Layering up in cold weather is an inefficient approach

Layering up in cold weather is an inefficient approach

During the most recent cold snap, many might have been tempted to put on layers upon layers of clothes to stay warm. However, scientists claim that you only need to wear three specific layers of clothing in cold weather to stay comfortable.

In simple terms, human bodies expel more energy than we make, which leads to us getting cold. To retain the energy, and therefore keep our body warmth close by, it is advised to wear three layers of clothing only: a breathable layer close to the skin, made ideally from cotton; a thermal layer, made from a fabric such as wool, and then a final third waterproof layer, which can also help prevent the cold wind penetrating our defences.

Wind, is in fact, our greatest enemy when trying to stay warm outside. Unless deflected by the third layer, the wind disperses the trapped body warmth between the first two layers. This leads to more energy being expelled to replace the lost heat, which in turn makes us even colder. This effect is known as "felt temperature" which can be up to two degrees below the actual outside temperature.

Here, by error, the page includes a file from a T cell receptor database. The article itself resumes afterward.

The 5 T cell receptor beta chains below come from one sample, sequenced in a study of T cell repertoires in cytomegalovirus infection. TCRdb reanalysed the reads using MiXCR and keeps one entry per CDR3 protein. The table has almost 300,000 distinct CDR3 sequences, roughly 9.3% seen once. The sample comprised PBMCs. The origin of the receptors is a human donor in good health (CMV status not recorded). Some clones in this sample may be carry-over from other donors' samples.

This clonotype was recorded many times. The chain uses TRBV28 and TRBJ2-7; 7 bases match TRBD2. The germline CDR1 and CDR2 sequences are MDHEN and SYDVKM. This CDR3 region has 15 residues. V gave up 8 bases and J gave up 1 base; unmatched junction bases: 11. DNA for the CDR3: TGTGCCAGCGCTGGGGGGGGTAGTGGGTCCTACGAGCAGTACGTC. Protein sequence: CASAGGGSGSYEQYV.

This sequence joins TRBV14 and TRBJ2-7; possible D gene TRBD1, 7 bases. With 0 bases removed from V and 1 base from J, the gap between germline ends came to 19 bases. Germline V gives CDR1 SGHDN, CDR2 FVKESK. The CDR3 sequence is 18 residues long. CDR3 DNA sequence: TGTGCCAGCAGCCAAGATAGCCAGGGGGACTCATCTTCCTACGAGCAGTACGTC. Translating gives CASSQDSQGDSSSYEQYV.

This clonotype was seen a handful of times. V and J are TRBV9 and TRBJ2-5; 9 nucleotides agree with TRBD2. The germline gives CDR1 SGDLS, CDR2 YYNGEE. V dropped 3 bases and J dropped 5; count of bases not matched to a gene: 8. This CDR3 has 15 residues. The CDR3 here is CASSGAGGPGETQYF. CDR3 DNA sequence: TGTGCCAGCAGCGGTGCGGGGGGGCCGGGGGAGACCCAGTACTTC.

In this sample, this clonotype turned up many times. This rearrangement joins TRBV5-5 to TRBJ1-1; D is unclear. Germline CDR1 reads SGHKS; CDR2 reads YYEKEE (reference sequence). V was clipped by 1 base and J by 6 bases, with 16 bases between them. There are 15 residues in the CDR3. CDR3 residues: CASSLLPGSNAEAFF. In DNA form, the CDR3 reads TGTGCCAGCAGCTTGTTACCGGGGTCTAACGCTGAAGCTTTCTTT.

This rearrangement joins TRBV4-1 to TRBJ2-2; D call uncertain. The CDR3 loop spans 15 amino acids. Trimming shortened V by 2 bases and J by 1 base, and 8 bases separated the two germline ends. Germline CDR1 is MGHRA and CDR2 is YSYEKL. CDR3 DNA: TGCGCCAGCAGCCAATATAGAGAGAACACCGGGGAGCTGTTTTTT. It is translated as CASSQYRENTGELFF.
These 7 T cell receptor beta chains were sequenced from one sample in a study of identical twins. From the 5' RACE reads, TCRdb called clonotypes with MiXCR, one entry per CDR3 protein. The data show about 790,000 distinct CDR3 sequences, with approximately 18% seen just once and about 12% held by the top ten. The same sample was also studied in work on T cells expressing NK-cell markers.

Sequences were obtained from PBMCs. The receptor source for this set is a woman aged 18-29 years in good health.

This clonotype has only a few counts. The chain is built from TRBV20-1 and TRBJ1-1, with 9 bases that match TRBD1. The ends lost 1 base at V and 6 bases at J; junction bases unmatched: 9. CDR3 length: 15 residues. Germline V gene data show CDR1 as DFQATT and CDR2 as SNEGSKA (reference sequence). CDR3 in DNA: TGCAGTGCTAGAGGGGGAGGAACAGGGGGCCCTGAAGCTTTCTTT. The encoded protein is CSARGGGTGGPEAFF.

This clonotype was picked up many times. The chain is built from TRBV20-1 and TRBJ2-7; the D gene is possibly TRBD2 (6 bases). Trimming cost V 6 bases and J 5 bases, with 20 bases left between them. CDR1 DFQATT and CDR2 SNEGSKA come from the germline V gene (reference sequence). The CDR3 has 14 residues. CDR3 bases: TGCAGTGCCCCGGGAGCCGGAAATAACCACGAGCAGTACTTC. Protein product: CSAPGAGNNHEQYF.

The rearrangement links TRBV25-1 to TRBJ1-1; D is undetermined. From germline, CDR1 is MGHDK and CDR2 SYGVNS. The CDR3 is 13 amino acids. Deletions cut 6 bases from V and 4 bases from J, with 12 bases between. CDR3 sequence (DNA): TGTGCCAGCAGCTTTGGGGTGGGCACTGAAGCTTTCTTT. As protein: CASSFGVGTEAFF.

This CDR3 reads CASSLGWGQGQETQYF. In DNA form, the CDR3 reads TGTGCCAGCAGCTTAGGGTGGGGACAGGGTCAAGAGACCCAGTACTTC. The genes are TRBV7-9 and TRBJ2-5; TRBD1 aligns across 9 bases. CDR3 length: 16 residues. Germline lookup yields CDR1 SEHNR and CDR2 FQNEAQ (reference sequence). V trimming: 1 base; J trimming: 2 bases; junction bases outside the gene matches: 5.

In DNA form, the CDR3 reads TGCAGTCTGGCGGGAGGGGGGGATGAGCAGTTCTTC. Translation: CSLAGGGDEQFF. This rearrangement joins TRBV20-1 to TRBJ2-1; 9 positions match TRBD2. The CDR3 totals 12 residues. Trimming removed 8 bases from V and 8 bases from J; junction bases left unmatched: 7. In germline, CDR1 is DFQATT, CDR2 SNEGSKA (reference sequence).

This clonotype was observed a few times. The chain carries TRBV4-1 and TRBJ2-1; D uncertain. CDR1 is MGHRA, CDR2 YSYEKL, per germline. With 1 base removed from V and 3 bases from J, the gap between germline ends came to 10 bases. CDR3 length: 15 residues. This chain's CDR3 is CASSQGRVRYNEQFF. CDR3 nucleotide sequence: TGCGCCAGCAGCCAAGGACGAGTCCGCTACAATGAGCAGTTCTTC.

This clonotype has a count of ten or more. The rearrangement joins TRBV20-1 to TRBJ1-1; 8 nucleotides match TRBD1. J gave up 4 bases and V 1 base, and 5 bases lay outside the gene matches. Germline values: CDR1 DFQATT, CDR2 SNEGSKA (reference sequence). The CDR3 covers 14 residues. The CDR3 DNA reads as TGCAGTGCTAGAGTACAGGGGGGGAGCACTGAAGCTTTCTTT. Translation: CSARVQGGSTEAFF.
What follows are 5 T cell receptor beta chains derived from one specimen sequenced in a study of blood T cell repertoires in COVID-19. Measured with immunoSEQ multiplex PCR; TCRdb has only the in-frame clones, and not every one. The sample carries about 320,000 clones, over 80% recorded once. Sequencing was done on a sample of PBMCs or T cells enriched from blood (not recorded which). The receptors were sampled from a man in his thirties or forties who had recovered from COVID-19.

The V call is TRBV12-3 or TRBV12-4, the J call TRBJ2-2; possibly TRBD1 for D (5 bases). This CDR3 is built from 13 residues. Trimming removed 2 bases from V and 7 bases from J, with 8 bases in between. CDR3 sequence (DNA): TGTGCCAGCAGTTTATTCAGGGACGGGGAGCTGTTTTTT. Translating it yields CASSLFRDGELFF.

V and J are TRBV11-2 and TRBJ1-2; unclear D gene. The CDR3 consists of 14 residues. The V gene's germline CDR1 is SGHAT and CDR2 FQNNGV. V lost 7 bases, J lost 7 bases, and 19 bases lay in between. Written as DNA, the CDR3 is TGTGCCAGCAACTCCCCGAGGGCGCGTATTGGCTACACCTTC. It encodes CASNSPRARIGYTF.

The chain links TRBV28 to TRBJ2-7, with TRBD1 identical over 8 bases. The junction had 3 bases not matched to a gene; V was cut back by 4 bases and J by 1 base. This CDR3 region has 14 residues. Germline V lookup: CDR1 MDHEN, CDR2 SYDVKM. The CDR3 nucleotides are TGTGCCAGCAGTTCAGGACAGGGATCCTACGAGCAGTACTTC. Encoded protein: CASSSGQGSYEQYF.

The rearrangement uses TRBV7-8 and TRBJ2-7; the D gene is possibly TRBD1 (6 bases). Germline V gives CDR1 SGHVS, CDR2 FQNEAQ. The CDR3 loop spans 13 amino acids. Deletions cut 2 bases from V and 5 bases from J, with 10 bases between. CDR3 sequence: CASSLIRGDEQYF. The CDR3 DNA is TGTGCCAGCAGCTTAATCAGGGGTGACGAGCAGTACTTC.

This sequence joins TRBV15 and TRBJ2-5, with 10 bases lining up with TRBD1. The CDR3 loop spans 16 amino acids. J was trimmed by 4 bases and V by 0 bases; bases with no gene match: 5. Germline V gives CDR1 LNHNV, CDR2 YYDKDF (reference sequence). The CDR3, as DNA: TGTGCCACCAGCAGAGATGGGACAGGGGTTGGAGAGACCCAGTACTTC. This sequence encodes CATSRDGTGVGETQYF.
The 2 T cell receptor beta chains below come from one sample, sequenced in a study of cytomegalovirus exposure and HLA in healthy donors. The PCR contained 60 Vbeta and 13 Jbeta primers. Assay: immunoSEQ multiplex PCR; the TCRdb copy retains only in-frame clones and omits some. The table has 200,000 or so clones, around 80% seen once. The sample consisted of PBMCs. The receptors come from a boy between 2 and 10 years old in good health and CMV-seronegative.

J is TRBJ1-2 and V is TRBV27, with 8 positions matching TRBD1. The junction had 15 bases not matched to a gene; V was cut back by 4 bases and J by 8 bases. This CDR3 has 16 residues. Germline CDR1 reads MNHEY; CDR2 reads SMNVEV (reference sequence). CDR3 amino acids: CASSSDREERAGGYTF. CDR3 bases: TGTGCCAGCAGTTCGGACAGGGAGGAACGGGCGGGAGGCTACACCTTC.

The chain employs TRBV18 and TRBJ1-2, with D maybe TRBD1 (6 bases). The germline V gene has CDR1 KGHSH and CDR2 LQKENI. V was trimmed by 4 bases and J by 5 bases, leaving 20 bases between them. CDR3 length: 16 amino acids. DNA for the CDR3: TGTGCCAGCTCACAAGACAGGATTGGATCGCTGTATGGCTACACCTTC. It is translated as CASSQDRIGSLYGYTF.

For those who have put on more than three layers on a cold day, you are not necessarily wrong to have done so. In theory, it makes sense to add more layers, but scientists claim that the gain will actually be minimal.

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At home, the above three-layer system will probably lead to sweating as the top waterproof layer of the outdoor regime will not be breathable in most cases. An adapted three-layer approach indoors can help you to stay warm behind closed doors.

As before, the breathable cotton layer and woollen thermal layer remain, in this case possibly a wool vest, and then a wool sweater on top as the third layer. This approach has been proven to be so efficient that the temperature in the home can be reduced by two degrees and it will still be comfortable.

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